White's King begins this endgame sequence by moving to c3 ... Black's response is to drop his King down to b1.
This begins a series of attempts by Black, to try and get his King out of that left corner and, presumably, over to assist his only Pawn to Promotion, where it's currently being prevented by White's g2 Knight.
White's King drops diagonally down to d2 ... Black's King steps left, onto a1.
White drops his King diagonally down, to c1 ... Black's King is advanced to a2.
White's King advances to c2 ... Black's King returns to a1.
White puts his King onto b3 ... Black's King is advanced right, to b1.
So far, all the action has been played out by the two Kings - a stark contrast to the beginning of a game of Chess, where the aim is to quickly get the King to safety and not move the King, instead letting the other pieces do the fighting.
But, because Kings cannot sit side-by-side, they must be used to try and coax the other into a situation whereby the attacking King's supporting pieces can lay down the victory - turning Check into Checkmate.
White's nearby kNight drops down to b2 ... Black's King moves across to c1.
White's King advances to c3 ... Black returns his King to b1.
White's kNight is sent to d3 ... Black's King goes back into the corner, on a1.
White's King goes diagonally upward, to b4 ... Black advances his King, to a2.
White's King side-steps left, to a4 ... Black retreats his King to a1.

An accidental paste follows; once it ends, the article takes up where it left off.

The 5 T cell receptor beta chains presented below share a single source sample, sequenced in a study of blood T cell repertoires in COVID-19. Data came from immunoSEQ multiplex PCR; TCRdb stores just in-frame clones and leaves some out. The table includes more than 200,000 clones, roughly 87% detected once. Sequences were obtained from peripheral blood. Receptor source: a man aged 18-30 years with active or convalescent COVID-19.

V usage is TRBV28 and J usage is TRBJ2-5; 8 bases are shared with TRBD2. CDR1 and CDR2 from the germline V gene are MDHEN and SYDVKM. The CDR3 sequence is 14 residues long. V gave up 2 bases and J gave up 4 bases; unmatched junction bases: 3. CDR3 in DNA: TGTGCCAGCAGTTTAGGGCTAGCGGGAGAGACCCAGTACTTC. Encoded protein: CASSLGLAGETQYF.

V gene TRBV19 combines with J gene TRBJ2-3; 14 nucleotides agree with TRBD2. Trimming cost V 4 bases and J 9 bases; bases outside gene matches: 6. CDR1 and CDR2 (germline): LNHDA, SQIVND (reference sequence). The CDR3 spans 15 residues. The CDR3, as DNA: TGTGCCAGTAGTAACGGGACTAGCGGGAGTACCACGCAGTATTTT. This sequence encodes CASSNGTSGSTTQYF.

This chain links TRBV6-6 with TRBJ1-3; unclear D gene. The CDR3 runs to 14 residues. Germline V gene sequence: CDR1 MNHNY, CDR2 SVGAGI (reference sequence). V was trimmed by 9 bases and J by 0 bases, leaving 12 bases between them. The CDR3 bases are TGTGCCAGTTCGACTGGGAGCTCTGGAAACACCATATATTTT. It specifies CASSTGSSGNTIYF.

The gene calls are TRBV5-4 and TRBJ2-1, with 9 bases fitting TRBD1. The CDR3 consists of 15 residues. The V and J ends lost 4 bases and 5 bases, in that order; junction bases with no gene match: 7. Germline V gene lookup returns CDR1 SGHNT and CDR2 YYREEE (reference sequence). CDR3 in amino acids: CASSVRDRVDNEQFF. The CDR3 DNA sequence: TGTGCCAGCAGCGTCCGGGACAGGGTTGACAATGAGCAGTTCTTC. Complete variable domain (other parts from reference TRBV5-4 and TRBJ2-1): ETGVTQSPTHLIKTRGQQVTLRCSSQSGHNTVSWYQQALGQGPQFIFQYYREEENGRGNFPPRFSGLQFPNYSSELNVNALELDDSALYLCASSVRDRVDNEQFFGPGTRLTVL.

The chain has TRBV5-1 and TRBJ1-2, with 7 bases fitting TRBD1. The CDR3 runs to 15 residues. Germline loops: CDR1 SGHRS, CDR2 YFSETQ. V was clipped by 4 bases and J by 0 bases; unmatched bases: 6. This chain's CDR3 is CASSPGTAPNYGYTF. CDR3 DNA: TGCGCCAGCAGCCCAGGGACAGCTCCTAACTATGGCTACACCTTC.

At least one Knight is a bit more active, in attempting to stifle Black's King; but still the majority of the moves, in this sequence, are taken up by the two Kings - more understandable, for Black, though.
White drops his King down to a3 ... Black's King goes to b1.
White's King tracks right, to b3 ... Black's King cannot go anywhere else, but back to a1.
White's kNight, the one that's been preventing Black's Pawn from advancing, jumps over to e3 ... Black doesn't waste the opportunity and advances that Pawn to g2.
Without a good plan, White's move, there, could be costly. Fortunately, White does have a good plan and it involves both Knights, to the end:
White's e3 kNight goes to c2, which "Checks" (+) Black's King ... Although Black desperately wants to get that Pawn Promoted, the King must escape Check, which it does, temporarily, to b1.
White's c2 kNight then goes to a3, again, placing Black's King in "Check" (+) ... Black's King is moved out of Check, to a1.
Checkmate is almost do-able, but to realize the victory, White must allow Black to Promote his Pawn:
White drops his c3 kNight down to e1, in place for the final move ... Black, at last, gets his Pawn to g1, which is Promoted to a Queen - would be a desirable move at any time, other than this one:
White ignore the Promoted Queen, it's too late, as his kNight, on the e-file, comes across to c2, "Checkmate" (#).
White Wins (1-0).
- Kc3 ... Kb1
- Kd2 ... Ka1
- Kc1 ... Ka2
- Kc2 ... Ka1
- Kb3 ... Kb1
- Nb2 ... Kc1
- Kc3 ... Kb1
- Nd3 ... Ka1
- Kb4 ... Ka2
- Ka4 ... Ka1
- Ka3 ... Kb1
- Kb3 ... Ka1
- Ne3 ... g2
- Nc2+ ... Kb1
- Na3+ ... Ka1
- Ne1 ... g1Q